INVESTMENT DIRECTIONS [ 9 ]AppendixThe analysis behind our views: Growth prospects: We focus on leading indicators that areOur country and sector views are based on a systematic analysis constructed to predict a country’s future economic growth. Weof the extent to which macroeconomic factors have been priced in assign a “+” to countries that are expected to grow fast relative toat the country and sector level. their own past trends and to other countries, and a “-“ to coun- tries that are growing more slowly.In coming up with our country views, we use price-to-book (P/B)ratio as a measure of a country’s value. This ratio captures how the Corporate sector profitability: We focus on return on assets (ROA)market prices a given country relative to the assets it has available and on cross-country comparisons, although we also take intofor production. The higher the ratio, the more favorably the market account developments in a country’s ROA over time. A country withviews the country relative to its own history and to other countries. a highly profitable corporate sector is assigned a “+”; one with low profitability is assigned a “-.”The price the market is willing to pay for the assets of a country ispositively related to its expected future growth and corporate Risk / sentiment: We focus on sovereign credit default swap (CDS)sector profitability, and negatively related to the riskiness of its spreads, which measure investor perception of the likelihood thatassets. We use factors such as leading economic indicators and a given country will default on its obligations. We mainly compareretail sales growth as proxies for expected future growth. We use CDS spreads across countries, although we also take into accountreturn on assets (ROA) as a proxy for future profitability and we use trends in a country’s CDS spreads over time. A country that iscredit default swap (CDS) spreads as a measure of risk and perceived as relatively safe is assigned a “+”; a risky country issentiment. In addition, we consider factors such as commodity assigned a “-.”prices that affect importer and exporter countries in opposite ways. While the valuation, growth, profitability and risk / sentimentIn determining the sensitivity of a country’s valuations to these factor readings are discrete, we use continuous measures in ourmacroeconomic factors, we look at trends both over time and investment process. In addition, the factors are not equallyacross countries. We are overweight (underweight) countries important in driving returns at a given point in time. As a result,where market valuations are low (high) relative to what we would when it comes to formulating our final views, the various factorexpect, with the expectation that the economic factors will be fully readings are not additive. For example, a “+” value factor, indicat-incorporated into prices in the future. We use a similar process for ing that a country looks cheap, may overshadow negative readingscoming up with our sector views. in other factors, leading us to still like the country.Factor table methodology We use a similar methodology in coming up with the readings inHere’s an explanation of the methodology of our country our sector factor table. We focus on a mix of cross-sectional andfactor table: time-series comparisons of valuations (P/B), profitability (ROE) and risk / sentiment (sector spreads). In addition, we consider theValuations: In determining whether a country looks cheap or global growth outlook for cyclical and defensive sectors.expensive, we focus on price-to-book ratio (P/B), both over timeand across countries. If a country has a low P/B relative to both Risk appetite dial methodologyits own trading history and to other countries, we assign it a “+”; if Our global risk appetite dial measures current market sentiment.it has a high P/B, we assign it a “-.” We mainly compare developed It is constructed from equity market returns, corporate creditmarket countries to other developed market countries and spreads and expectations for future economic growth. High equityemerging market countries to other emerging market countries. returns, narrow credit spreads and a good growth outlook tend toWe compare countries that benefit or suffer from their own coincide with positive investor sentiment and stronger appetite forspecific issues, e.g., corporate governance problems in Russia, to risky assets.their own trading histories.GlossaryUnderweight: Potentially decrease allocation Overweight: Potentially increase allocation Neutral: Consider benchmark allocationLong Term: Longer than one year Near Term: 12 months or less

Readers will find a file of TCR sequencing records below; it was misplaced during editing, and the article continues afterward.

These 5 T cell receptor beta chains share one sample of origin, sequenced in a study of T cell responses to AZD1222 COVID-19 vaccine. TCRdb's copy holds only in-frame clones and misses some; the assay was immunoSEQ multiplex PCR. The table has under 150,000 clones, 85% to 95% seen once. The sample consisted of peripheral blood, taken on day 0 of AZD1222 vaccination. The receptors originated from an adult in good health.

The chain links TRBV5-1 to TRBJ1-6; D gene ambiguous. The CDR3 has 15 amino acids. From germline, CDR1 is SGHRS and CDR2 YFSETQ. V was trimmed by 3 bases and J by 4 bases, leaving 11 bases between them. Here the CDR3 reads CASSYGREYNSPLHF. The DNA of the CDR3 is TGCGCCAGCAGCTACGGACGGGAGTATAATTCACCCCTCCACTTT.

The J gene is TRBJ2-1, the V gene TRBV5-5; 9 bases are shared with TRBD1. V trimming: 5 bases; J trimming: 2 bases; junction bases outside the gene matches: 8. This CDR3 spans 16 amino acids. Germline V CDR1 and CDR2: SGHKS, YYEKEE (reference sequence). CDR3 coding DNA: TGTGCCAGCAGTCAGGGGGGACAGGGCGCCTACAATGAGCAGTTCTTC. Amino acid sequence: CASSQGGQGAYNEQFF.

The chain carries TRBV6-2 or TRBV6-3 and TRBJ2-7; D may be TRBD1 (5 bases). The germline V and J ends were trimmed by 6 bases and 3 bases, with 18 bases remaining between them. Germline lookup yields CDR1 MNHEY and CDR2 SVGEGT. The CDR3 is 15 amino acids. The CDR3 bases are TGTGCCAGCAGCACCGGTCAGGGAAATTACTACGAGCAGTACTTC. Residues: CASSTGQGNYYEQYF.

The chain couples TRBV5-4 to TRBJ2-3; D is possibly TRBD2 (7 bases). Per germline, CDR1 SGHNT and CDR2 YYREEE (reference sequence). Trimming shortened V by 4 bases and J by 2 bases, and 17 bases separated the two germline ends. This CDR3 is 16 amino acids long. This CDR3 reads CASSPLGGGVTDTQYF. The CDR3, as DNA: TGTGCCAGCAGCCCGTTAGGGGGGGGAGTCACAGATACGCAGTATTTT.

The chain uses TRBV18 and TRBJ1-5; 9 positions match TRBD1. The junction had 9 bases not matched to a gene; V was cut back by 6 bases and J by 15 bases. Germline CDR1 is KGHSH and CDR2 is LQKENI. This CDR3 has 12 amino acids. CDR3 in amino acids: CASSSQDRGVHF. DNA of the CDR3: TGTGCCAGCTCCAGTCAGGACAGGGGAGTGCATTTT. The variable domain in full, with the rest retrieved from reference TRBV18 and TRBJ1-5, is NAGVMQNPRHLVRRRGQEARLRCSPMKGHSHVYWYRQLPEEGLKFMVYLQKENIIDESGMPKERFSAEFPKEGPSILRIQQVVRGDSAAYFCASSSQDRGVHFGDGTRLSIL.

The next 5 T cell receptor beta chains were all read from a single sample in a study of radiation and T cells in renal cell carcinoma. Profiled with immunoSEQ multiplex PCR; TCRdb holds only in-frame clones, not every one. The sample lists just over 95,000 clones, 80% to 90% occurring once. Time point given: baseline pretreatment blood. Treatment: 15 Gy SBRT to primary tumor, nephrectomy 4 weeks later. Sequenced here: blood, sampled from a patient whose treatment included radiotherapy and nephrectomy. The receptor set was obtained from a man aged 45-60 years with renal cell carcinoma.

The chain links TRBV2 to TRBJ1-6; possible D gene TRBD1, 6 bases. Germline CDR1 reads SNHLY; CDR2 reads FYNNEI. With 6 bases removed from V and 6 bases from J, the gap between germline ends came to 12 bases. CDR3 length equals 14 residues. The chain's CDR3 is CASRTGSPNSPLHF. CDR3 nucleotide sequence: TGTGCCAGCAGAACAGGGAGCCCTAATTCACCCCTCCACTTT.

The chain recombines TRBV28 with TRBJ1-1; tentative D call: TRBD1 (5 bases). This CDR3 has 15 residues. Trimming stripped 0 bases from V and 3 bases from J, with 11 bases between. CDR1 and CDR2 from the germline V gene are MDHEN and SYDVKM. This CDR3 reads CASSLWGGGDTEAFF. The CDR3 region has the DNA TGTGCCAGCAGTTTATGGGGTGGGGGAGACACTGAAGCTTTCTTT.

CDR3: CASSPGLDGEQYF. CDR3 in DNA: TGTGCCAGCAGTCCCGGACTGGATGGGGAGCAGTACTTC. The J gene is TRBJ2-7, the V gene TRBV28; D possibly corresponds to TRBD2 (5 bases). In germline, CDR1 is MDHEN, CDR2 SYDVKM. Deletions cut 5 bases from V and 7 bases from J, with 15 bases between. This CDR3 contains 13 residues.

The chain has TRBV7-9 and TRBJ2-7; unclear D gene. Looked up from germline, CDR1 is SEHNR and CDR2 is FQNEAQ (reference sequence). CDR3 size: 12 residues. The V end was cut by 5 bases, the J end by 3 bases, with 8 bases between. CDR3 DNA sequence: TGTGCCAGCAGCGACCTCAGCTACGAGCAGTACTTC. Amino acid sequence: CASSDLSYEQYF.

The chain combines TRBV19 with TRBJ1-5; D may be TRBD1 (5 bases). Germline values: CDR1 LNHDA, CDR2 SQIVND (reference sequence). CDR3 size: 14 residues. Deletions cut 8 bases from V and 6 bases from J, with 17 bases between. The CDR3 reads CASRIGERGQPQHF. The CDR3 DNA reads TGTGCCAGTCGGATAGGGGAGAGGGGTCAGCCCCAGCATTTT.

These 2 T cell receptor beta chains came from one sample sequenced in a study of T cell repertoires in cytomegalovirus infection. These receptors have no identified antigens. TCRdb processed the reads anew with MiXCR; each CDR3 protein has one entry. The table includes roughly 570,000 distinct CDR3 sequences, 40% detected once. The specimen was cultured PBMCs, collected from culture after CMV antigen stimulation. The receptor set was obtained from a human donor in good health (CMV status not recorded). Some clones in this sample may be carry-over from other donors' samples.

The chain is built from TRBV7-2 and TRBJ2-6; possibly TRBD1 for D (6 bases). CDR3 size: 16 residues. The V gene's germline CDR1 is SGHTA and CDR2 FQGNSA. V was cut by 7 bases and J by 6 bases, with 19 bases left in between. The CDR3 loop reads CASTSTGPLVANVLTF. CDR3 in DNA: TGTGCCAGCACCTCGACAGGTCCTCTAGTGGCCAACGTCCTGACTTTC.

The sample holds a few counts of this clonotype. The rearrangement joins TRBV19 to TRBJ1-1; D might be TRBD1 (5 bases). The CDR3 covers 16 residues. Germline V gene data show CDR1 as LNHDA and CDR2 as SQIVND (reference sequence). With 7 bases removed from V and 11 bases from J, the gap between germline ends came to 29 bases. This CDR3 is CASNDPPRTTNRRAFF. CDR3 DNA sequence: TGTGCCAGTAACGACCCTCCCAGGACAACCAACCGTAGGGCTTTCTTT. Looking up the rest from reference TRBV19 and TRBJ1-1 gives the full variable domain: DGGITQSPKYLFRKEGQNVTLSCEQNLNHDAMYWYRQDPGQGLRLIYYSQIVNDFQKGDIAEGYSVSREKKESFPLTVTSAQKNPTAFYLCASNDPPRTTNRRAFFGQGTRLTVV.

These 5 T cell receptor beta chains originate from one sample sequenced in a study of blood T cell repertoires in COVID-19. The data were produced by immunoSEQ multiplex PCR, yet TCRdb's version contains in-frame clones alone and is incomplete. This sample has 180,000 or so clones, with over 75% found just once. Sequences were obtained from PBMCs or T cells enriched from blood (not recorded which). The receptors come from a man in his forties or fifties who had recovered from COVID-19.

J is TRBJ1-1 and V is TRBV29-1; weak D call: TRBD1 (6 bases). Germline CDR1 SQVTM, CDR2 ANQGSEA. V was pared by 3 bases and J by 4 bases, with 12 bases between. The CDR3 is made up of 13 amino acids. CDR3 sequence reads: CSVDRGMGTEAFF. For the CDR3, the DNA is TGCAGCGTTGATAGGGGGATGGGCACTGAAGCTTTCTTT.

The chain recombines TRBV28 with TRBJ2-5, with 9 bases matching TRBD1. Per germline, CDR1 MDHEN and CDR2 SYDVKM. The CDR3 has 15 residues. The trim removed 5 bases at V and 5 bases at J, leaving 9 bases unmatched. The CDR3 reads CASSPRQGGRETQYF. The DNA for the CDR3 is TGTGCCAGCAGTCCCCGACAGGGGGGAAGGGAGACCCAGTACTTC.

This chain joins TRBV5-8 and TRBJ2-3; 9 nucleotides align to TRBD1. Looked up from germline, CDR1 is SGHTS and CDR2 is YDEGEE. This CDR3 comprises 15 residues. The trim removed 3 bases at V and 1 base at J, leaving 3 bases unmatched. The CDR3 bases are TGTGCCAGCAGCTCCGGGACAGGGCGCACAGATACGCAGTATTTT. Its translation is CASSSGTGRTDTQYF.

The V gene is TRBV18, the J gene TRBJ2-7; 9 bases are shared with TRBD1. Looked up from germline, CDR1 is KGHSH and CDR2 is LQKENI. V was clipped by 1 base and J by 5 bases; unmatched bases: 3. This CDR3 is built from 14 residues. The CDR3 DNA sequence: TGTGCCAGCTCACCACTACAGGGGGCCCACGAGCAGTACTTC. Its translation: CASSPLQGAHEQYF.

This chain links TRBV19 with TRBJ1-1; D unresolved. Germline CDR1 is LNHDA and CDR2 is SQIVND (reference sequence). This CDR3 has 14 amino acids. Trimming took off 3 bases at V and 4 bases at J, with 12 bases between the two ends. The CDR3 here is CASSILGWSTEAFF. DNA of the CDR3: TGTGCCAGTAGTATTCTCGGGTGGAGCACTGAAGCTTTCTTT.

INVESTMENT DIRECTIONS [ 10 ]Carefully consider the iShares Funds’ investment objectives, risk factors, Statement (“PDS”) or prospectus for each iShares ETF that is offered in Australia is available atand charges and expenses before investing. This and other information iShares.com.au. You should read the PDS or prospectus and consider whether an iShares ETFcan be found in the Funds’ prospectuses, which may be obtained by calling is appropriate for you before deciding to invest.1-800-iShares (1-800-474-2737) or by visiting www.iShares.com. Read the iShares securities trade on ASX at market price (not, net asset value (“NAV”)). iSharesprospectuses carefully before investing. securities may only be redeemed directly by persons called “Authorised Participants.”Investing involves risk, including possible loss of principal. The iShares Funds are not sponsored, endorsed, issued, sold or promoted by Dow JonesIn addition to the normal risks associated with investing, international investments may involve Trademark Holdings, LLC, JPMorgan Chase & Co., MSCI Inc. Markit Indices Limited, orrisk of capital loss from unfavorable fluctuation in currency values, from differences in generally Standard & Poor’s, nor are they sponsored, endorsed or issued by Barclays Capital Inc. None ofaccepted accounting principles or from economic or political instability in other nations. these companies make any representation regarding the advisability of investing in the Funds.Emerging markets involve heightened risks related to the same factors as well as increased BlackRock is not affiliated with the companies listed above.volatility and lower trading volume. Narrowly focused investments and securities focusing on a The MSCI ACWI (All Country World Index) IndexSM is a free float-adjusted market capitalizationsingle country may be subject to higher volatility. index that is designed to measure equity market performance in the global developed andBonds and bond funds will decrease in value as interest rates rise. A portion of a municipal bond emerging markets. As of April 2012, the MSCI ACWI consisted of 45 country indices comprisingfund’s income may be subject to federal or state income taxes or the alternative minimum tax. 24 developed and 21 emerging market country indices. The developed market country indicesCapital gains, if any, are subject to capital gains tax. High-yield securities may be more volatile, included are: Australia, Austria, Belgium, Canada, Denmark, Finland, France, Germany, Greece,be subject to greater levels of credit or default risk, and may be less liquid and more difficult to Hong Kong, Ireland, Israel, Italy, Japan, the Netherlands, New Zealand, Norway, Portugal,sell at an advantageous time or price to value than higher-rated securities of similar maturity. Singapore, Spain, Sweden, Switzerland, the United Kingdom and the United States. TheMortgage-backed securities are subject to prepayment and extension risk and therefore react emerging market country indices included are: Brazil, Chile, China, Colombia, Czech Republic,differently to changes in interest rates than other bonds. Small movements in interest rates Egypt, Hungary, India, Indonesia, Korea, Malaysia, Mexico, Morocco, Peru, Philippines, Poland,may quickly and significantly reduce the value of certain mortgage-backed securities. TIPS can Russia, South Africa, Taiwan, Thailand, and Turkey.provide investors a hedge against inflation, as the inflation adjustment feature helps preserve The MSCI ACWI (All Country World Index) ex USA IndexSM is a free float-adjusted marketthe purchasing power of the investment. Because of this inflation adjustment feature, inflation capitalization index that is designed to measure equity market performance in the globalprotected bonds typically have lower yields than conventional fixed rate bonds and will likely developed and emerging markets, excluding the USA. As of April 2012, the MSCI ACWI exdecline in price during periods of deflation, which could result in losses. Government backing USA consisted of the following 44 developed and emerging market country indices: Australia,applies only to government issued securities, not iShares exchange traded funds. Austria, Belgium, Brazil, Canada, Chile, China, Colombia, Czech Republic, Denmark, Egypt,An investment in the Fund(s) is not insured or guaranteed by the Federal Deposit Insurance Finland, France, Germany, Greece, Hong Kong, Hungary, India, Indonesia, Ireland, Israel, Italy,Corporation or any other government agency. Japan, Korea, Malaysia, Mexico, Morocco, the Netherlands, New Zealand, Norway, Peru,Index returns are for illustrative purposes only and do not represent actual Philippines, Poland, Portugal, Russia, Singapore, South Africa, Spain, Sweden, Switzerland,iShares Fund performance. Index performance returns do not reflect any Taiwan, Thailand, Turkey and the United Kingdom.management fees, transaction costs or expenses. Indexes are unmanaged The MSCI EAFE® Index (Europe, Australasia, Far East) is a free float-adjusted marketand one cannot invest directly in an index. Past performance does not capitalization index that is designed to measure developed market equity performance,guarantee future results. excluding the USA & Canada. As of April 2012, the MSCI EAFE Index consisted of the followingFor actual iShares Fund performance, please visit www.iShares.com or request a prospectus 22 developed market country indices: Australia, Austria, Belgium, Denmark, Finland, France,by calling 1-800-iShares (1-800-474-2737). Germany, Greece, Hong Kong, Ireland, Israel, Italy, Japan, the Netherlands, New Zealand, Norway, Portugal, Singapore, Spain, Sweden, Switzerland, and the United Kingdom.The iShares Funds that are registered with the US Securities and Exchange Commissionunder the Investment Company Act of 1940 (“Funds”) are distributed in the US by BlackRock The MSCI Europe ex UK IndexSM is a free float-adjusted market capitalization index that isInvestments, LLC (together with its affiliates, “BlackRock”). designed to measure developed market equity performance in Europe, excluding the United Kingdom. As of April 2012, the MSCI Europe ex UK Index consisted of the following 15In Latin America, for Institutional and Professional Investors Only (Not for Public Distribution): developed market country indices: Austria, Belgium, Denmark, Finland, France, Germany,This material is solely for educational purposes and does not constitute an offer or solicitation Greece, Ireland, Italy, the Netherlands, Norway, Portugal, Spain, Sweden and Switzerland.to sell or a solicitation of an offer to buy any shares of any fund (nor shall any such shares be The MSCI Germany IndexSM is a free float-adjusted market capitalization index that is designedoffered or sold to any person) in any jurisdiction in which an offer, solicitation, purchase or sale to measure equity market performance in Germany.would be unlawful under the securities law of that jurisdiction. It is possible that some or all ofthe funds mentioned or inferred to in this material have not been registered with the securities The MSCI Korea IndexSM is a free float-adjusted market capitalization index that is designed toregulator of Brazil, Chile, Colombia, Mexico, Peru, Uruguay or any other securities regulator in measure equity market performance in Korea.any Latin American country, and thus, might not be publicly offered within any such country. The MSCI Switzerland IndexSM is a free float-adjusted market capitalization index that isThe securities regulators of such countries have not confirmed the accuracy of any information designed to measure equity market performance in Switzerland.contained herein. No information discussed herein can be provided to the general public in The MSCI France IndexSM is a free float-adjusted market capitalization index that is designed toLatin America. measure equity market performance in France.In Hong Kong, this document is issued by BlackRock (Hong Kong) Limited and has not been The MSCI UK IndexSM is a free float-adjusted market capitalization index that is designed toreviewed by the Securities and Futures Commission of Hong Kong. In Singapore, this is issued measure equity market performance in the United Kingdom.by BlackRock (Singapore) Limited (Co. registration no. 200010143N). The MSCI Japan IndexSM is a free float-adjusted market capitalization index that is designed toNotice to residents in Australia: measure equity market performance in Japan.Issued in Australia by BlackRock Investment Management (Australia) Limited ABN 13 006 The MSCI Pacific Free ex Japan IndexSM is a free float-adjusted market capitalization index that165 975, AFSL 230523 (“BIMAL”) to institutional investors only. iShares® exchange traded is designed to measure developed market equity performance in the Pacific region, excludingfunds (“ETFs”) that are made available in Australia are issued by BIMAL, iShares, Inc. ARBN Japan. As of April 2012, the MSCI Pacific Free ex Japan Index consisted of the following four125 632 279 and iShares Trust ARBN 125 632 411. BlackRock Asset Management Australia developed market country indices: Australia, Hong Kong, New Zealand and Singapore.Limited (“BAMAL”) ABN 33 001 804 566, AFSL 225 398 is the local agent and intermediary The MSCI Canada IndexSM is a free float-adjusted market capitalization index that is designed tofor iShares ETFs that are issued by iShares, Inc. and iShares Trust. BIMAL and BAMAL are measure equity market performance in Canada.wholly-owned subsidiaries of BlackRock, Inc. (collectively “BlackRock”). A Product Disclosure